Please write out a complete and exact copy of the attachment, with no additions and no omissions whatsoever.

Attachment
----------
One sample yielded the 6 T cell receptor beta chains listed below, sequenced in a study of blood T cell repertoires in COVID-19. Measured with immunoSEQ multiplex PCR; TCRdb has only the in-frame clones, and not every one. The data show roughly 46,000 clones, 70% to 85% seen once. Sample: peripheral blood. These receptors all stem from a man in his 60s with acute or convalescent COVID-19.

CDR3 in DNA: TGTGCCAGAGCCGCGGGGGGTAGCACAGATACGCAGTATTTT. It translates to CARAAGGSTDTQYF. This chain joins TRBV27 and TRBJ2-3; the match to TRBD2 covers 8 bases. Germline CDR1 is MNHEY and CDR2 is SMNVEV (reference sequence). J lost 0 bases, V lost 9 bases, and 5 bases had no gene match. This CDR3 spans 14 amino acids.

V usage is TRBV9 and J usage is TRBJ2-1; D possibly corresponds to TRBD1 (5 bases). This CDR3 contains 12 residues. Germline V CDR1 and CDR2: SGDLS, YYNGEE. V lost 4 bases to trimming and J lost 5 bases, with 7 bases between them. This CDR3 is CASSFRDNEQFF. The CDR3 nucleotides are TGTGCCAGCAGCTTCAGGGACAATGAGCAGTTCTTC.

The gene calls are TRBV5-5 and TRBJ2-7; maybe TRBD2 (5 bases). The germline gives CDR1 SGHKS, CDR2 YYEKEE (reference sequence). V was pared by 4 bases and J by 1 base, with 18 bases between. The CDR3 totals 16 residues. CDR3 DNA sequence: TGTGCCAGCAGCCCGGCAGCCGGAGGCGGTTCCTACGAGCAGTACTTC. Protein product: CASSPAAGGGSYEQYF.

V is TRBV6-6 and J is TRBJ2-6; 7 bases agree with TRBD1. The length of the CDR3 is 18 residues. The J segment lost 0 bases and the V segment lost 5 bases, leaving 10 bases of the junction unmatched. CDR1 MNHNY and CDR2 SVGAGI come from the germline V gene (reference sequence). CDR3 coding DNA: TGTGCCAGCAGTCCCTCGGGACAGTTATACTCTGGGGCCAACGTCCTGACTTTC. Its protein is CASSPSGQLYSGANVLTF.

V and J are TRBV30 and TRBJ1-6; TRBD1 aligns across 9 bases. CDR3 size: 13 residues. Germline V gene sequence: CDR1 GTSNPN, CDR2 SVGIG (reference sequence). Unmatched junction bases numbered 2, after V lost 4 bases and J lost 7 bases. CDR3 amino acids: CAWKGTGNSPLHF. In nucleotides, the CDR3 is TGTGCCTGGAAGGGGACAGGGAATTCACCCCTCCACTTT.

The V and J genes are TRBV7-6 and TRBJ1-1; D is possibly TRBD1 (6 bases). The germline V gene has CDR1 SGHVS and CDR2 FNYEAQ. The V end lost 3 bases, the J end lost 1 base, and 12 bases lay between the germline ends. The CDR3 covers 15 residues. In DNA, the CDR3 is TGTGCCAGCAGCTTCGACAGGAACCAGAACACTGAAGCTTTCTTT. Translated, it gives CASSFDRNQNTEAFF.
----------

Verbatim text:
One sample yielded the 6 T cell receptor beta chains listed below, sequenced in a study of blood T cell repertoires in COVID-19. Measured with immunoSEQ multiplex PCR; TCRdb has only the in-frame clones, and not every one. The data show roughly 46,000 clones, 70% to 85% seen once. Sample: peripheral blood. These receptors all stem from a man in his 60s with acute or convalescent COVID-19.

CDR3 in DNA: TGTGCCAGAGCCGCGGGGGGTAGCACAGATACGCAGTATTTT. It translates to CARAAGGSTDTQYF. This chain joins TRBV27 and TRBJ2-3; the match to TRBD2 covers 8 bases. Germline CDR1 is MNHEY and CDR2 is SMNVEV (reference sequence). J lost 0 bases, V lost 9 bases, and 5 bases had no gene match. This CDR3 spans 14 amino acids.

V usage is TRBV9 and J usage is TRBJ2-1; D possibly corresponds to TRBD1 (5 bases). This CDR3 contains 12 residues. Germline V CDR1 and CDR2: SGDLS, YYNGEE. V lost 4 bases to trimming and J lost 5 bases, with 7 bases between them. This CDR3 is CASSFRDNEQFF. The CDR3 nucleotides are TGTGCCAGCAGCTTCAGGGACAATGAGCAGTTCTTC.

The gene calls are TRBV5-5 and TRBJ2-7; maybe TRBD2 (5 bases). The germline gives CDR1 SGHKS, CDR2 YYEKEE (reference sequence). V was pared by 4 bases and J by 1 base, with 18 bases between. The CDR3 totals 16 residues. CDR3 DNA sequence: TGTGCCAGCAGCCCGGCAGCCGGAGGCGGTTCCTACGAGCAGTACTTC. Protein product: CASSPAAGGGSYEQYF.

V is TRBV6-6 and J is TRBJ2-6; 7 bases agree with TRBD1. The length of the CDR3 is 18 residues. The J segment lost 0 bases and the V segment lost 5 bases, leaving 10 bases of the junction unmatched. CDR1 MNHNY and CDR2 SVGAGI come from the germline V gene (reference sequence). CDR3 coding DNA: TGTGCCAGCAGTCCCTCGGGACAGTTATACTCTGGGGCCAACGTCCTGACTTTC. Its protein is CASSPSGQLYSGANVLTF.

V and J are TRBV30 and TRBJ1-6; TRBD1 aligns across 9 bases. CDR3 size: 13 residues. Germline V gene sequence: CDR1 GTSNPN, CDR2 SVGIG (reference sequence). Unmatched junction bases numbered 2, after V lost 4 bases and J lost 7 bases. CDR3 amino acids: CAWKGTGNSPLHF. In nucleotides, the CDR3 is TGTGCCTGGAAGGGGACAGGGAATTCACCCCTCCACTTT.

The V and J genes are TRBV7-6 and TRBJ1-1; D is possibly TRBD1 (6 bases). The germline V gene has CDR1 SGHVS and CDR2 FNYEAQ. The V end lost 3 bases, the J end lost 1 base, and 12 bases lay between the germline ends. The CDR3 covers 15 residues. In DNA, the CDR3 is TGTGCCAGCAGCTTCGACAGGAACCAGAACACTGAAGCTTTCTTT. Translated, it gives CASSFDRNQNTEAFF.